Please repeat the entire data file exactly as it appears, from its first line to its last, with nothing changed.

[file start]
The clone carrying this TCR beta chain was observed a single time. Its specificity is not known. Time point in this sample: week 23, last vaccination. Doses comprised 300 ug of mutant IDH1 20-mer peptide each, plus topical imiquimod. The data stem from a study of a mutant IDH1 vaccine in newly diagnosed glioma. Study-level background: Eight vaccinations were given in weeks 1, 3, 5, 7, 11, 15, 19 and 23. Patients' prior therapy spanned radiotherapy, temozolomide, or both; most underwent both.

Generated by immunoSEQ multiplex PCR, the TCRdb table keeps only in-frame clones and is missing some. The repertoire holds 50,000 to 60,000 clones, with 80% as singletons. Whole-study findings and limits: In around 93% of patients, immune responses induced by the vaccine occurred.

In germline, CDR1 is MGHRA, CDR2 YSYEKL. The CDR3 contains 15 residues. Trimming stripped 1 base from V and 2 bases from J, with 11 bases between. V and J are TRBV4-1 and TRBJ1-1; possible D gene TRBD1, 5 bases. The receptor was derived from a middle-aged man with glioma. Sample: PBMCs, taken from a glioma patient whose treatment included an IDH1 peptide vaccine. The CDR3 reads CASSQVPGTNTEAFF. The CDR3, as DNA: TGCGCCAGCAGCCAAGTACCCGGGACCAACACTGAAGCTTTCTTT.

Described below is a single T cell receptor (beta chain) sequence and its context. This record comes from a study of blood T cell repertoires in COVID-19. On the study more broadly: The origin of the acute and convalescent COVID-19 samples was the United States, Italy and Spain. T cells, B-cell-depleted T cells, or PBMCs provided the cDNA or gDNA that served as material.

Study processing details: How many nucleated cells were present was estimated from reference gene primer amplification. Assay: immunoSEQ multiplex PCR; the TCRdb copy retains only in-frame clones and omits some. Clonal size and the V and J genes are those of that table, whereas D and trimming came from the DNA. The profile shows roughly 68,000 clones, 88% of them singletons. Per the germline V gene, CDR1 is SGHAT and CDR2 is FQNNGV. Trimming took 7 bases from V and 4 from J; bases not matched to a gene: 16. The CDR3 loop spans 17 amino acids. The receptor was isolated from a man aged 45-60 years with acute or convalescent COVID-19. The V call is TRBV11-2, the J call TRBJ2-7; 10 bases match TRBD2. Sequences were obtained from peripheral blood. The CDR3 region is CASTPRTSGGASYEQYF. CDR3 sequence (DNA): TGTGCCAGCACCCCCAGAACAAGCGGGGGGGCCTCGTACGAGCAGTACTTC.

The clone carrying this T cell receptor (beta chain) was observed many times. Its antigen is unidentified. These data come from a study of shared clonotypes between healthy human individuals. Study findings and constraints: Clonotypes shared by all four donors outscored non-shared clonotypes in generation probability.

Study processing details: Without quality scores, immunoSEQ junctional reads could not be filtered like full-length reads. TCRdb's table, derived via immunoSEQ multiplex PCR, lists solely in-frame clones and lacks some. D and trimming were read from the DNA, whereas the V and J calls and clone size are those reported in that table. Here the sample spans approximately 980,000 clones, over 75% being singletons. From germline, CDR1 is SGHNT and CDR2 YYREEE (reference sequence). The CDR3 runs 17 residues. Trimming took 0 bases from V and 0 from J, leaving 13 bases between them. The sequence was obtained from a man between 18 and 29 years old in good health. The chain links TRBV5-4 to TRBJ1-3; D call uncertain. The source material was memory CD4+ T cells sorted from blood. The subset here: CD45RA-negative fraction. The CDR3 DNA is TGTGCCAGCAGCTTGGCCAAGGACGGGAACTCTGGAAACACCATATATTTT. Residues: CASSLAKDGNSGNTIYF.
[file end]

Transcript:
The clone carrying this TCR beta chain was observed a single time. Its specificity is not known. Time point in this sample: week 23, last vaccination. Doses comprised 300 ug of mutant IDH1 20-mer peptide each, plus topical imiquimod. The data stem from a study of a mutant IDH1 vaccine in newly diagnosed glioma. Study-level background: Eight vaccinations were given in weeks 1, 3, 5, 7, 11, 15, 19 and 23. Patients' prior therapy spanned radiotherapy, temozolomide, or both; most underwent both.

Generated by immunoSEQ multiplex PCR, the TCRdb table keeps only in-frame clones and is missing some. The repertoire holds 50,000 to 60,000 clones, with 80% as singletons. Whole-study findings and limits: In around 93% of patients, immune responses induced by the vaccine occurred.

In germline, CDR1 is MGHRA, CDR2 YSYEKL. The CDR3 contains 15 residues. Trimming stripped 1 base from V and 2 bases from J, with 11 bases between. V and J are TRBV4-1 and TRBJ1-1; possible D gene TRBD1, 5 bases. The receptor was derived from a middle-aged man with glioma. Sample: PBMCs, taken from a glioma patient whose treatment included an IDH1 peptide vaccine. The CDR3 reads CASSQVPGTNTEAFF. The CDR3, as DNA: TGCGCCAGCAGCCAAGTACCCGGGACCAACACTGAAGCTTTCTTT.

Described below is a single T cell receptor (beta chain) sequence and its context. This record comes from a study of blood T cell repertoires in COVID-19. On the study more broadly: The origin of the acute and convalescent COVID-19 samples was the United States, Italy and Spain. T cells, B-cell-depleted T cells, or PBMCs provided the cDNA or gDNA that served as material.

Study processing details: How many nucleated cells were present was estimated from reference gene primer amplification. Assay: immunoSEQ multiplex PCR; the TCRdb copy retains only in-frame clones and omits some. Clonal size and the V and J genes are those of that table, whereas D and trimming came from the DNA. The profile shows roughly 68,000 clones, 88% of them singletons. Per the germline V gene, CDR1 is SGHAT and CDR2 is FQNNGV. Trimming took 7 bases from V and 4 from J; bases not matched to a gene: 16. The CDR3 loop spans 17 amino acids. The receptor was isolated from a man aged 45-60 years with acute or convalescent COVID-19. The V call is TRBV11-2, the J call TRBJ2-7; 10 bases match TRBD2. Sequences were obtained from peripheral blood. The CDR3 region is CASTPRTSGGASYEQYF. CDR3 sequence (DNA): TGTGCCAGCACCCCCAGAACAAGCGGGGGGGCCTCGTACGAGCAGTACTTC.

The clone carrying this T cell receptor (beta chain) was observed many times. Its antigen is unidentified. These data come from a study of shared clonotypes between healthy human individuals. Study findings and constraints: Clonotypes shared by all four donors outscored non-shared clonotypes in generation probability.

Study processing details: Without quality scores, immunoSEQ junctional reads could not be filtered like full-length reads. TCRdb's table, derived via immunoSEQ multiplex PCR, lists solely in-frame clones and lacks some. D and trimming were read from the DNA, whereas the V and J calls and clone size are those reported in that table. Here the sample spans approximately 980,000 clones, over 75% being singletons. From germline, CDR1 is SGHNT and CDR2 YYREEE (reference sequence). The CDR3 runs 17 residues. Trimming took 0 bases from V and 0 from J, leaving 13 bases between them. The sequence was obtained from a man between 18 and 29 years old in good health. The chain links TRBV5-4 to TRBJ1-3; D call uncertain. The source material was memory CD4+ T cells sorted from blood. The subset here: CD45RA-negative fraction. The CDR3 DNA is TGTGCCAGCAGCTTGGCCAAGGACGGGAACTCTGGAAACACCATATATTTT. Residues: CASSLAKDGNSGNTIYF.